First Lieutenant Antonio Rodriguez Balinas, # 01685780, Infantry, Company "F", 65th Infantry, 3d Infantry Division, United States Army. On December 23, 1951, Company "G", reinforced by the weapons platoon of Company "F", attacked heavily fortified hostile positions on Hill 200, near Sangyon-Myon, Korea. Lieutenant Rodriguez Balinas, platoon leader of the weapons platoon, attached himself to the assault platoon in order to direct close support fire from the mortars and 57 millimeter rifles of his platoon. After the supporting fire was lifted, he joined the assault platoon in its attack on the well entrenched enemy. Firing his carbine and throwing hand grenades, he effectively destroyed one hostile position. During the course of this vicious fighting, Lieutenant Rodriguez Balinas lost his carbine but, armed with only two hand grenades, he undauntedly charged another position manned by an enemy machine gun crew. He fearlessly walked through the lethal hail of fire directly toward the hostile bunker, hurled his hand grenades and completely destroyed the position and its occupants. Although painfully wounded in this action, he refused evacuation until the last of the wounded men had been removed to safety. Lieutenant Rodriguez Balinas' outstanding gallantry and inspirational leadership were instrumental in the success of the mission and reflect the highest credit upon himself and the military service. Entered the Federal Service from Puerto Rico.[1]

Military career[edit]

Rodríguez Balinas continued his academic education and earned a Phd degree in Law from the UPR. On March 1968, the reserve units in Puerto Rico and the U.S. Virgin Islands of the United States Army were organized into the 166th Support Group. On July 14, 1973, the then-Colonel Rodríguez Balinas took command of the 166th Support Group and was given full command and control of all USAR (United States Army Reserve) units in Puerto Rico and the U.S. Virgin Islands. One of Col. Rodríguez Balinas accomplishments was to have all the missions and functions of a major U.S. Army Reserve Command under the First U.S. Army. Col. Rodríguez Balinas wanted the full autonomy for the Army Reserve forces in Puerto Rico.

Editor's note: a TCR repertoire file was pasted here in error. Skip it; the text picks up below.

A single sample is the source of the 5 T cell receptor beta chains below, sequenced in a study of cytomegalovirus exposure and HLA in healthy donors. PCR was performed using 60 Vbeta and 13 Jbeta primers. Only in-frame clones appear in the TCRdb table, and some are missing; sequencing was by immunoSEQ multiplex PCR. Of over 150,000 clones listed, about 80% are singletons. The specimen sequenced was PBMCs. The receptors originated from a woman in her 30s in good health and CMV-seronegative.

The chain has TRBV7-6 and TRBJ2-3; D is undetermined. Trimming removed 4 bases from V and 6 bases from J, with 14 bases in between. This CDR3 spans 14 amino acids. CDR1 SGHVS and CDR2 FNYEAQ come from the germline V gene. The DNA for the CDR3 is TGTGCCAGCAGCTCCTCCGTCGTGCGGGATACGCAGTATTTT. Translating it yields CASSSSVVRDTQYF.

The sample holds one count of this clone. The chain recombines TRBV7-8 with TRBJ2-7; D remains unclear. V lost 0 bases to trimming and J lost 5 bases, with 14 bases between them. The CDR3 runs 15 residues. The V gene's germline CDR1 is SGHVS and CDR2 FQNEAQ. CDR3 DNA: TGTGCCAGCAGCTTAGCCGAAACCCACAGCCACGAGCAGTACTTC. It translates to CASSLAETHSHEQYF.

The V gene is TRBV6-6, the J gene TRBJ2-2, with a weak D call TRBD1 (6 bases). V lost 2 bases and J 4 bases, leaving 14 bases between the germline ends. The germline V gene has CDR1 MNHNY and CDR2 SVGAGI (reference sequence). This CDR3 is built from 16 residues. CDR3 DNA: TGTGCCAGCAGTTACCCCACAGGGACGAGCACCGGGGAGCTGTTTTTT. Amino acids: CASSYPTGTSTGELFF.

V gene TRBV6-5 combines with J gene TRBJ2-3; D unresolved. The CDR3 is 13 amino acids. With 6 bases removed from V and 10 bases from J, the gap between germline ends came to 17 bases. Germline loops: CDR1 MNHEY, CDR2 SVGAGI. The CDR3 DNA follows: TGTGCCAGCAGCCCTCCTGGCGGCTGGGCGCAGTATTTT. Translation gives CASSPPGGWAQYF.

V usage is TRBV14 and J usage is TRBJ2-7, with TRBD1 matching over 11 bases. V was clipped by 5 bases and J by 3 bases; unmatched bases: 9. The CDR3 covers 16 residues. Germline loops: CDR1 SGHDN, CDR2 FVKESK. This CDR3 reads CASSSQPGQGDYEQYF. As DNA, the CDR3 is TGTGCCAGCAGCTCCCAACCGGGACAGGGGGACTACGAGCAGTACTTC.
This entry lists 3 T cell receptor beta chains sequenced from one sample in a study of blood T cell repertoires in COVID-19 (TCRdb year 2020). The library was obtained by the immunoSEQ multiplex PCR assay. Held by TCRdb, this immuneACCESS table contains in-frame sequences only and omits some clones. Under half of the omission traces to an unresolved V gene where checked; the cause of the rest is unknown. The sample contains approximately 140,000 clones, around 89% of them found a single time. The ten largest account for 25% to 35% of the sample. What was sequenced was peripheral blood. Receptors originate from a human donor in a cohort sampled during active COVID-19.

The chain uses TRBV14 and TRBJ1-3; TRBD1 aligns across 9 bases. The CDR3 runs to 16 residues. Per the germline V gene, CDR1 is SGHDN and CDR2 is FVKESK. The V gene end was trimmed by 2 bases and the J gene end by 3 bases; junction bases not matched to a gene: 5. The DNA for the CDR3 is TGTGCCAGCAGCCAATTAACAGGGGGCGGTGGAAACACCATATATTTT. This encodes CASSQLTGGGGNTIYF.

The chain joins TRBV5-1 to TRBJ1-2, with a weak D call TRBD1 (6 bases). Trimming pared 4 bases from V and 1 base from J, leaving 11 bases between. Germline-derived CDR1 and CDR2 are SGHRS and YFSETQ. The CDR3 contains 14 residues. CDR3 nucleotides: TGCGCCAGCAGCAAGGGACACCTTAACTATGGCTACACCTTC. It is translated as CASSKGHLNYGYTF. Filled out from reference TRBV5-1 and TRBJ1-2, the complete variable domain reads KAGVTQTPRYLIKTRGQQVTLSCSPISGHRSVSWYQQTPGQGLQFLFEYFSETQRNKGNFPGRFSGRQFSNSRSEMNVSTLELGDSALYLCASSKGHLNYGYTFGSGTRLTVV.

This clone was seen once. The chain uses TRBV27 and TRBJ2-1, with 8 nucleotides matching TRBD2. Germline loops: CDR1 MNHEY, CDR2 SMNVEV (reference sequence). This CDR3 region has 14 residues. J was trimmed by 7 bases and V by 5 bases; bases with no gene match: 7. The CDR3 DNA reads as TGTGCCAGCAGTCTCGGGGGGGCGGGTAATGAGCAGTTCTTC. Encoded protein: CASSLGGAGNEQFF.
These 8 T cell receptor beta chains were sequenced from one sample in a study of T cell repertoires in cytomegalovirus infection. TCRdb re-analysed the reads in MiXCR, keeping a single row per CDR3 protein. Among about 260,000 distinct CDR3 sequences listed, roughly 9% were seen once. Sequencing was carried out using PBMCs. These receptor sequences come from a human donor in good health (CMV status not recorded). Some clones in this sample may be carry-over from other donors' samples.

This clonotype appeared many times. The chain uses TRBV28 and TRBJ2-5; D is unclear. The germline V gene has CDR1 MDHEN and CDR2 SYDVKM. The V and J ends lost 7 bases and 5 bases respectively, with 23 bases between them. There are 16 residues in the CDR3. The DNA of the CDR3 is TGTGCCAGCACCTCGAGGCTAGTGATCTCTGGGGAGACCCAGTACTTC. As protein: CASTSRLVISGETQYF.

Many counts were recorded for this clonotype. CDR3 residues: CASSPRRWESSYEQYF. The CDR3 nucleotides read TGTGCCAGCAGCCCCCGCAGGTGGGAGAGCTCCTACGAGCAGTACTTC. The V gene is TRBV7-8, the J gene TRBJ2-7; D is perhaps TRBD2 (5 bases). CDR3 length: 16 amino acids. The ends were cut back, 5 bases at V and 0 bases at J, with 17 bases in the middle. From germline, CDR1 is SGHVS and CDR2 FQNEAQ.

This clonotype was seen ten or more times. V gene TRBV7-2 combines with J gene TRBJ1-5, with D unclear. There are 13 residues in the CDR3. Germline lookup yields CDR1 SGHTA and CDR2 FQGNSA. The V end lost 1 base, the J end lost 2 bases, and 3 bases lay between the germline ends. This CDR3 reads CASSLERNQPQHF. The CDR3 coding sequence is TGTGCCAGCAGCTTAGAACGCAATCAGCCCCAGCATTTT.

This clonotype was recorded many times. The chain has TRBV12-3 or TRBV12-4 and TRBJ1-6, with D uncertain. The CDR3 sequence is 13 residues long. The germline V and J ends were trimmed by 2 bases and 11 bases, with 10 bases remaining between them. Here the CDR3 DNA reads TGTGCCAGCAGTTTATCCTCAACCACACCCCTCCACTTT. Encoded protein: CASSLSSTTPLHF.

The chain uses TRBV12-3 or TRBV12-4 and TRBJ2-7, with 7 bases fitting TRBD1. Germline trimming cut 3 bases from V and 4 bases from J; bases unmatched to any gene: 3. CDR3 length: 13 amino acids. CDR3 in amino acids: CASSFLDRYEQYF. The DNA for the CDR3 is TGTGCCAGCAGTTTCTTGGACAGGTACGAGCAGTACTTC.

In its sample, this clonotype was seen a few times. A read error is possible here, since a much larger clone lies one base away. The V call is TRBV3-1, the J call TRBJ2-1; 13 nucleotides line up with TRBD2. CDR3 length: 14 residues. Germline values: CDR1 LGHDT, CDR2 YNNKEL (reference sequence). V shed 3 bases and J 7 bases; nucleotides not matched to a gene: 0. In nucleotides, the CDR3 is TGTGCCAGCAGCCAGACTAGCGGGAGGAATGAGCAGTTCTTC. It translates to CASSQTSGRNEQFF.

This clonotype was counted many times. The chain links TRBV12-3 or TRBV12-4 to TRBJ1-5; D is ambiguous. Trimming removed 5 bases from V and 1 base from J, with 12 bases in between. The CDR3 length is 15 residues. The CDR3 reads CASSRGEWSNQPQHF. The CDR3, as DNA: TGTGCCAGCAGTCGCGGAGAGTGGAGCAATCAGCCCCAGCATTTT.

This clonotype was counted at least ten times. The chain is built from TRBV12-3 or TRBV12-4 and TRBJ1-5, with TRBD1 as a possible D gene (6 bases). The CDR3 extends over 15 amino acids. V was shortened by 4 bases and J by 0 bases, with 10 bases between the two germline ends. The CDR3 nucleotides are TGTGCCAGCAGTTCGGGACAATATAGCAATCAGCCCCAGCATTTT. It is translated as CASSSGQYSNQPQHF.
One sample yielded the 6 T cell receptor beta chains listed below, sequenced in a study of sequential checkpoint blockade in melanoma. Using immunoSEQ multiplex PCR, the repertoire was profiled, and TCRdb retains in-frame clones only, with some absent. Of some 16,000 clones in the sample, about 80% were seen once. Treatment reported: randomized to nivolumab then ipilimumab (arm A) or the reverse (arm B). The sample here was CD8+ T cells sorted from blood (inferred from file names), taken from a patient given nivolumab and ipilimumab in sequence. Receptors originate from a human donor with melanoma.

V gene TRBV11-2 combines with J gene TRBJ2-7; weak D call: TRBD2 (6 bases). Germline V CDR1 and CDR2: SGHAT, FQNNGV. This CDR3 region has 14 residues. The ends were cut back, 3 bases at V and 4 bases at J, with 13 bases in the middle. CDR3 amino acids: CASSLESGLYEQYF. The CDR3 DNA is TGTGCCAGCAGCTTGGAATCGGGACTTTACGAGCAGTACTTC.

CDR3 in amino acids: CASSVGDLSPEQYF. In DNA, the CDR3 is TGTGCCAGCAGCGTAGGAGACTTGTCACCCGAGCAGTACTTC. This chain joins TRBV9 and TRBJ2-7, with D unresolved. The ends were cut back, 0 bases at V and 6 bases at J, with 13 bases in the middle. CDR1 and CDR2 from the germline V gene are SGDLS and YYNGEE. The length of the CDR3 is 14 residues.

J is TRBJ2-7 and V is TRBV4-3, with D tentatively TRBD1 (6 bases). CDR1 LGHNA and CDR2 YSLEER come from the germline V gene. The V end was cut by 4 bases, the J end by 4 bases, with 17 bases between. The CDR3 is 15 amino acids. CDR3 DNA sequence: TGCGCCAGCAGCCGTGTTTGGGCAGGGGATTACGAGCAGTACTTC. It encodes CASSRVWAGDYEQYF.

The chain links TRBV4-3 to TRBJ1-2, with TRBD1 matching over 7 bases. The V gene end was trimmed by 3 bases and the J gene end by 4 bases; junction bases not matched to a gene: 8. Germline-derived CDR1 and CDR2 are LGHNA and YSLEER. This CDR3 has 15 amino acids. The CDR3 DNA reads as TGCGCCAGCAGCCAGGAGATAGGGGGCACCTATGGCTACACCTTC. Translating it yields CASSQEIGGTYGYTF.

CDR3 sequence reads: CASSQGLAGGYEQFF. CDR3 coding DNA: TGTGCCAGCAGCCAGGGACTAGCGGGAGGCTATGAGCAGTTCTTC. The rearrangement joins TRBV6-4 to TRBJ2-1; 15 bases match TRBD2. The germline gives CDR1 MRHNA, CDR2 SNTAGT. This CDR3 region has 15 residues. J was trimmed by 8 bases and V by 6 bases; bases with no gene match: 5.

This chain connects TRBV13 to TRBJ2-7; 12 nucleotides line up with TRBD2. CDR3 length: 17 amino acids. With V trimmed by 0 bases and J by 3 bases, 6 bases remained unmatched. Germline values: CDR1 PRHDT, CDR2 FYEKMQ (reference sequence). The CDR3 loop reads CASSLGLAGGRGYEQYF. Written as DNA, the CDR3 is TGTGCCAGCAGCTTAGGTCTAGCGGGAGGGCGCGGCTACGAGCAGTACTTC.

On February 1977, the USAR Forces in Puerto Rico became a General Office Command with the establishment of the Office of the First U.S. Army Deputy Command with Antonio Rodríguez Balinas, who was promoted to the rank of Brigadier General, as its first General Officer. In 1979, the USAR Forces in Puerto Rico were awarded the Best Major U.S. Army Reserve Command Award. Brig. General Rodríguez Balinas held the position of General Officer until February 27, 1988 when he retired after 37 years of active and reserve duty.

Quote[edit]

Brigadier General Antonio Rodríguez Balinas is quoted as saying: "Puerto Rico's contribution to the national defense has been noteworthy, and in some cases … decisive, as in the Korean War. I believe that Puerto Rico has done for this nation more than its share."[3][4]

Legacy[edit]

In 1980, Rodríguez Balinas retired from the military and was awarded the Legion of Merit Medal upon his retirement. He died on September 21, 2011, and was buried with military honors in the Puerto Rico National Cemetery located in the city of Bayamon.[5]

Military awards and decorations[edit]

Among Rodríguez Balinas' decorations were the following:

Badges:

Foreign decoration

The Bravery Gold Medal of Greece was given by the Government of Greece to the 65th Infantry Regiment and to the members of the regiment who fought in the Korean War.

Congressional Gold Medal

External video
You can see a video on YouTube of President Barack Obama awarding the Congressional Gold Medal to the Borinqueneers

On June 10, 2014, President Barack Obama, signed the legislation known as "The Borinqueneers CGM Bill" at an official ceremony. The Bill honors the 65th Infantry Regiment with the Congressional Gold Medal.[6][7][8][9]

Notes[edit]

  1. ^
    This name uses Spanish naming customs: the first or paternal family name is Rodríguez and the second or maternal family name is Balinas.

Further reading[edit]

  • "Puertorriquenos Who Served With Guts, Glory, and Honor. Fighting to Defend a Nation Not Completely Their Own"; by : Greg Boudonck; ISBN 1497421837; ISBN 978-1497421837

See also[edit]

References[edit]

External links[edit]